Homs: The Capital of Syrian Uprising

Homs: The Capital of Syrian Uprising

By a Syrian expat originally from Homs for Syria Comment
Posted by Camille Otrakji.

This article is an attempt to provide a brief synopsis of the history and the socio-economic fabric of the city. This will help explain why Homs is the center of anti-government demonstrations and potentially the future site of intense sectarian violence.

Homs before the 1900s
Homs was a small city with less than 50,000 inhabitants (Now around 1 million) . The city was largely homogenous (Sunni Muslim) albeit having an affluent Christian minority (<10%). The city and its neighboring countryside was under the Ottoman rule which was facilitated by cooperation between the city’s religious and commercial elite on one hand, and Ottoman governors and garrisons (mostly Turkmen and in general foreign to the city) as well as countryside Aghas and their men (The Dandachies in Talkalakh and the Sweidans in Hesyieh) on the other hand. Intermarriages between the two groups helped diminish conflict between them.

Homs from the Arab Revolt through independence
Upon the great Arab Revolt, the city’s local and traditional leadership broke away from the Ottoman patronage. Families that once represented religious leaderships (most notably the Atassis) allied themselves with Sharif Hussien and recruited the tribal strong men of Dandachi and Bani Khalid to their cause. The same commercial and religious elite thrived. Affluence was largely a family business while social mobility was achieved though public office and/or marriage among landowning, religious and commercial families. This continued to be the case through the French Mandate and early independence years and the city social and power makeup remained unchanged. Economically, the city was largely a market to the surrounding countryside.

The Arab Socialist era and the new social fabric
The creation of the Syrian army by the French, which was made up mostly by minorities, the advancement of Arab socialist ideologies, and the creation and expansion of government bureaucracy and civil servant class, helped weaken the traditional social order in the city. An alliance was forged between low-level civil servants, army officers, and countryside peasantry (from all sects), all under the umbrella of socialism, helped create a hybrid socialist-military rule.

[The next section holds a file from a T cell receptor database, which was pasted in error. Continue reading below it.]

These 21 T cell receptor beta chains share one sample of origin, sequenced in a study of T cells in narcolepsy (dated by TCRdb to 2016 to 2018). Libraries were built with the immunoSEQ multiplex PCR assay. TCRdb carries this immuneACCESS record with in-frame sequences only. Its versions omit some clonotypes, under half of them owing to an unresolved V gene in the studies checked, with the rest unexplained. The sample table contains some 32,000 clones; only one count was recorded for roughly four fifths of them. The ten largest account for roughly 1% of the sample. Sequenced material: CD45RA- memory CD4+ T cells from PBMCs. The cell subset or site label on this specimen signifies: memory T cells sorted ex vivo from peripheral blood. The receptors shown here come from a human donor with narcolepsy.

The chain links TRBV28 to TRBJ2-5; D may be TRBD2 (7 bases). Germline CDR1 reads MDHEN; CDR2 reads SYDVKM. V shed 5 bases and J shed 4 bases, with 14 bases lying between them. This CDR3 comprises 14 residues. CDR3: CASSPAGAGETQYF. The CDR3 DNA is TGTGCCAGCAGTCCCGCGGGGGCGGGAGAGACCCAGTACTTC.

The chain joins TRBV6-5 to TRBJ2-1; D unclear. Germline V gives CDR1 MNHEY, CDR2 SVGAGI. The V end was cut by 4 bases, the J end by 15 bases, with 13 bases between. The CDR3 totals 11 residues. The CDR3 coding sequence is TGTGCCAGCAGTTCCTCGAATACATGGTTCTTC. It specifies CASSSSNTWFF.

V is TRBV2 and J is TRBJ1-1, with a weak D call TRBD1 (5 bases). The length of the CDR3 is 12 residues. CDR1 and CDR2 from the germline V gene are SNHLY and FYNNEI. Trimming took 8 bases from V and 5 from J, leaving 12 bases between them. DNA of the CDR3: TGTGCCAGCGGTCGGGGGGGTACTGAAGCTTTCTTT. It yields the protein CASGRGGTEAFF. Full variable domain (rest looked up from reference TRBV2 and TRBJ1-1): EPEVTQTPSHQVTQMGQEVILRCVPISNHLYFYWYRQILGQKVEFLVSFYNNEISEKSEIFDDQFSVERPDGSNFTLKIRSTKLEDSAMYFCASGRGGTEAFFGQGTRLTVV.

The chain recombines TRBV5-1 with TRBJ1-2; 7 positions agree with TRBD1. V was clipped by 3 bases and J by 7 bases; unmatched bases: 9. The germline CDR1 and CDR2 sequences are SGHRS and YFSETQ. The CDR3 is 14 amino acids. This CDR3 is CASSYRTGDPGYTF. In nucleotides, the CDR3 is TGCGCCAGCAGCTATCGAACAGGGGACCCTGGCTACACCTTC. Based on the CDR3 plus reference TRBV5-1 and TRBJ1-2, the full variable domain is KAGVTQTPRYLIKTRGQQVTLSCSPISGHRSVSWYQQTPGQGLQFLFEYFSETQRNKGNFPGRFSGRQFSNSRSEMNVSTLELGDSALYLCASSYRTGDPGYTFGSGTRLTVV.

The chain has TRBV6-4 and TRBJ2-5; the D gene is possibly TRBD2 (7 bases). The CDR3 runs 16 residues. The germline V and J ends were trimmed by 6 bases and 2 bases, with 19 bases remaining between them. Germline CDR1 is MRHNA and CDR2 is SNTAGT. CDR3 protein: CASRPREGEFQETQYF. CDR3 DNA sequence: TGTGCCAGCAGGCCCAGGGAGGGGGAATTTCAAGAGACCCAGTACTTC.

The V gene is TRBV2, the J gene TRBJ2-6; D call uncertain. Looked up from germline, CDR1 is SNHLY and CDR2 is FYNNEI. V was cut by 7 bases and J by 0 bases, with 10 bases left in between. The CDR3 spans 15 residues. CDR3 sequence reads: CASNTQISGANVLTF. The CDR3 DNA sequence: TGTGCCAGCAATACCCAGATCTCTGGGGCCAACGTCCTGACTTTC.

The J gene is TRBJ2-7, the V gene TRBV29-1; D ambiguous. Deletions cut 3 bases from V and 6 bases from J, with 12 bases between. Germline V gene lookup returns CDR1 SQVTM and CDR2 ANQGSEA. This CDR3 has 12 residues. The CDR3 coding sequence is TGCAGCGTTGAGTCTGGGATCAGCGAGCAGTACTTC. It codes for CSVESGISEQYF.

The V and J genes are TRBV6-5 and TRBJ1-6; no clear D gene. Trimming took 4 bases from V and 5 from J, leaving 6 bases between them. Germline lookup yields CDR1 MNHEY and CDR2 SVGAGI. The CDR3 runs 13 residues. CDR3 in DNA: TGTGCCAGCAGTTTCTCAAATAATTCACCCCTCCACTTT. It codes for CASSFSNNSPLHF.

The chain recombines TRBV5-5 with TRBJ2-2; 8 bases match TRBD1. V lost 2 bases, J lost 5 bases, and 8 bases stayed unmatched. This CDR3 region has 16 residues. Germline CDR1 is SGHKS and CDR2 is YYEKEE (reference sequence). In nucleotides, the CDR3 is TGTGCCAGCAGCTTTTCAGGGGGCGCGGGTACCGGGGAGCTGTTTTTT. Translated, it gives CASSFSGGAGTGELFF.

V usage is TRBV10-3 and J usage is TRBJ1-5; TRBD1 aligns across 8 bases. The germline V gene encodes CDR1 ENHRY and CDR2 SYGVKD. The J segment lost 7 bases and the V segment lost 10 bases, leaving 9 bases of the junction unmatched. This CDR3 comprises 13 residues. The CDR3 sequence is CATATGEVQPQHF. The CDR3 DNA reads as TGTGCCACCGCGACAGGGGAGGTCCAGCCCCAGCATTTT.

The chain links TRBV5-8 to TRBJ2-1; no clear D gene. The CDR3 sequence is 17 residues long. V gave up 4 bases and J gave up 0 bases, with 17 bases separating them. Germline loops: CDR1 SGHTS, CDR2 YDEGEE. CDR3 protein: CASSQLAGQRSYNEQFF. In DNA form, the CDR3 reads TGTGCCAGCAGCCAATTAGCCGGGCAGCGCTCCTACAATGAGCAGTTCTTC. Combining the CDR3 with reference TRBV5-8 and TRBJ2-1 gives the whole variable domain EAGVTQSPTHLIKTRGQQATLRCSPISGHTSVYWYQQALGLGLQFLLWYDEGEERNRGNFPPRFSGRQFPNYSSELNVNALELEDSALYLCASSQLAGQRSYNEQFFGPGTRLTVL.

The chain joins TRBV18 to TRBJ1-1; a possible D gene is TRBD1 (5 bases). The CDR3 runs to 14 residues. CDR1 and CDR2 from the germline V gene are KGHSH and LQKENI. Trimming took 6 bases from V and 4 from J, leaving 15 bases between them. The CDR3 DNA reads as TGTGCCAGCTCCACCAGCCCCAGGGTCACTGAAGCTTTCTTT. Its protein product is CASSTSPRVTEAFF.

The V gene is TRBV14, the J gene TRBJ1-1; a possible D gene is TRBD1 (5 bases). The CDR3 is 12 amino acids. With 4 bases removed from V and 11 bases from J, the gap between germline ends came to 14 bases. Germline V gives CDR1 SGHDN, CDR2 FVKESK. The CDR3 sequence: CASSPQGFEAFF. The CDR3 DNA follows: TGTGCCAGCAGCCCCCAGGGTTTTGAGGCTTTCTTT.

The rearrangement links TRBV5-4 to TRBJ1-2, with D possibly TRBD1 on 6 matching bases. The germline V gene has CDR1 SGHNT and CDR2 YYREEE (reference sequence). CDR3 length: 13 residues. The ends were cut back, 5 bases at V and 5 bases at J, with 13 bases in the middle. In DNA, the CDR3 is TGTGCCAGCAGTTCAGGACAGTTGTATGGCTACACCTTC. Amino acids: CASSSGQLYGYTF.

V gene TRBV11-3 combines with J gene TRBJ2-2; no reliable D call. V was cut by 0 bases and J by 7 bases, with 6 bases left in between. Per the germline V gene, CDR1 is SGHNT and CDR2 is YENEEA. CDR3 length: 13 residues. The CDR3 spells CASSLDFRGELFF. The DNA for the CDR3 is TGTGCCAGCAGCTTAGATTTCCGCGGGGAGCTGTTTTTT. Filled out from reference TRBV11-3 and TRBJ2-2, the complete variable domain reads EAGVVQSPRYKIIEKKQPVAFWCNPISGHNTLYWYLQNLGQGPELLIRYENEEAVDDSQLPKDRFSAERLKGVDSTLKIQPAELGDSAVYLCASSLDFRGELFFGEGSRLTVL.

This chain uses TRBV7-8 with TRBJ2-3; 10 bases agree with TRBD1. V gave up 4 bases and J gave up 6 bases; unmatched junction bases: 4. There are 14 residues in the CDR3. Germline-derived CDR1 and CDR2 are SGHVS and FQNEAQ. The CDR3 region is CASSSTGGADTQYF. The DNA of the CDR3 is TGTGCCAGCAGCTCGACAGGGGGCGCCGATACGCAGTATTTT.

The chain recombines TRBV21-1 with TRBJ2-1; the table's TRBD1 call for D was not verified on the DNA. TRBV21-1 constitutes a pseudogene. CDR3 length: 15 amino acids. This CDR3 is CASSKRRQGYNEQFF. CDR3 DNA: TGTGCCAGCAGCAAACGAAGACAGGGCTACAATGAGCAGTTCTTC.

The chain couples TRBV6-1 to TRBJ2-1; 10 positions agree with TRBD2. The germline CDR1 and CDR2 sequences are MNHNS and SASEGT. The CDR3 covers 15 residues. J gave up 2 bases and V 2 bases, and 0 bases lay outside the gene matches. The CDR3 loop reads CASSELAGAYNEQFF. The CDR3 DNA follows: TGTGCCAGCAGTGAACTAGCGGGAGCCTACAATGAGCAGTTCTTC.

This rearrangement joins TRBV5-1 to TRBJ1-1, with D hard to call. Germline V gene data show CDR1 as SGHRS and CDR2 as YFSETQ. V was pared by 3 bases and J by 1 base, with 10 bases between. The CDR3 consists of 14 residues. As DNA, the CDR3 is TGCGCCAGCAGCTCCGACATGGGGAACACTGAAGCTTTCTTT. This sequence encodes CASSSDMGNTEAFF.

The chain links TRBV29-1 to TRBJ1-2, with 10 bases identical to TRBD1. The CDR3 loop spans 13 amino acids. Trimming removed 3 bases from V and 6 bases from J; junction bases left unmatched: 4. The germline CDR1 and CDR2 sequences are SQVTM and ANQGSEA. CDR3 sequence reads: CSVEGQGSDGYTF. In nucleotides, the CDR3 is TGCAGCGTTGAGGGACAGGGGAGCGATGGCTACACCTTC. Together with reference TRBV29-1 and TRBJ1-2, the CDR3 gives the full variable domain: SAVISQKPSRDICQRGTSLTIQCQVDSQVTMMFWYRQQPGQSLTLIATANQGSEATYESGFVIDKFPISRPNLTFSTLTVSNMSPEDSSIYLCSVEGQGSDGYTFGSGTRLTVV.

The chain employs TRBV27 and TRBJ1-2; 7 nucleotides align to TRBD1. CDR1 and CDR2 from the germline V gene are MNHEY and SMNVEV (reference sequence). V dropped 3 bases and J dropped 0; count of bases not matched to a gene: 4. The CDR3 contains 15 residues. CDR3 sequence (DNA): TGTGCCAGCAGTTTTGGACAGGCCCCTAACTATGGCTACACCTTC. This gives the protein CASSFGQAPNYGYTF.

People from the countryside flooded the city creating new neighborhoods. The Alawis occupied the south-eastern quarters. Christian newcomers occupied large parts of the old city and the Sunni settled west, north, and east of the old city walls. Civil service and access to education became the new vehicle to social mobility (for example a teacher’s salary in the 60s-70s was enough for a family to live a middle class life).

Sectarian Tensions
Things changed in the late 70s aspower became more and more concentrated in the hands of minority army officers and it became evident that minorities and Baathists were favored for government jobs. This and other factors of regional politics created sectarian tensions in the country and the city and the clashes between the Mulsim Brothers and the government were largely sectarian and very violent.

The defeat of the Muslim brotherhood in 1982 in Hamah, and the government’s retaliatory policies that followed, created a sense of defeat in the Sunni community. Also, the economic collapse 1980s facilitated the return of traditional social dynamics in the community: commerce, marriage, and working abroad (mostly in the Persian Gulf States) became the vehicle for social mobility in that community. The traditional Sunni community was punished and was no longer an active participant in the state.

Homs in the last 20 years
Sunnis from the countryside who had occupied the vast poor neighborhoods east and north of the city integrated well into Homsi society. They quickly adopted the city’s social norms and developed antipathy towards the state for the same reasons that the indigenous inhabitants of the city’s core had. This created a unified “Sunni” identity across all city neighborhoods whether rich or poor, religious or not.

Alawites on the other hand didn’t integrate as well. They retained their distinct accent and their links to their home villages, and are active participants in the hated government agencies (Army, Mukhabarat, and civil service).

Feelings of deep mistrust characterize the relationship between the Sunni and Alawi communities.

The risk of Civil War